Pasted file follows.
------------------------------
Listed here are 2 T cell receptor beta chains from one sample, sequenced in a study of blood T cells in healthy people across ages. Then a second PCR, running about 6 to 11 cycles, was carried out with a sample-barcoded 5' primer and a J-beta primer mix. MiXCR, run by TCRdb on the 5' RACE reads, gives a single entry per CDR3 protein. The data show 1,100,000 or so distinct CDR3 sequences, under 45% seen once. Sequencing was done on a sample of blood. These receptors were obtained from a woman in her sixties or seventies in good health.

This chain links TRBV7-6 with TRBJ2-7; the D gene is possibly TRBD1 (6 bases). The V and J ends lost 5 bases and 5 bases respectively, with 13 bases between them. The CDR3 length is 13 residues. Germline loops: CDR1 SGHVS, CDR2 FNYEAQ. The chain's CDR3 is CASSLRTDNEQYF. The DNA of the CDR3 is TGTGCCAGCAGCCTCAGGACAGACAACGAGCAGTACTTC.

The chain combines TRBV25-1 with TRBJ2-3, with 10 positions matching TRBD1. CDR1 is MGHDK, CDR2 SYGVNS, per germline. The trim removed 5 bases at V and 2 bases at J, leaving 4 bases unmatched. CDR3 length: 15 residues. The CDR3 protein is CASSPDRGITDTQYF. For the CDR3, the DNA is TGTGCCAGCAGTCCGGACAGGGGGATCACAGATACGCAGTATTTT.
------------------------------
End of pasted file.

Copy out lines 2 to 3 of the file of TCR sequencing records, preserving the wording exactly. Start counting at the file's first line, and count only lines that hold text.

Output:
This chain links TRBV7-6 with TRBJ2-7; the D gene is possibly TRBD1 (6 bases). The V and J ends lost 5 bases and 5 bases respectively, with 13 bases between them. The CDR3 length is 13 residues. Germline loops: CDR1 SGHVS, CDR2 FNYEAQ. The chain's CDR3 is CASSLRTDNEQYF. The DNA of the CDR3 is TGTGCCAGCAGCCTCAGGACAGACAACGAGCAGTACTTC.

The chain combines TRBV25-1 with TRBJ2-3, with 10 positions matching TRBD1. CDR1 is MGHDK, CDR2 SYGVNS, per germline. The trim removed 5 bases at V and 2 bases at J, leaving 4 bases unmatched. CDR3 length: 15 residues. The CDR3 protein is CASSPDRGITDTQYF. For the CDR3, the DNA is TGTGCCAGCAGTCCGGACAGGGGGATCACAGATACGCAGTATTTT.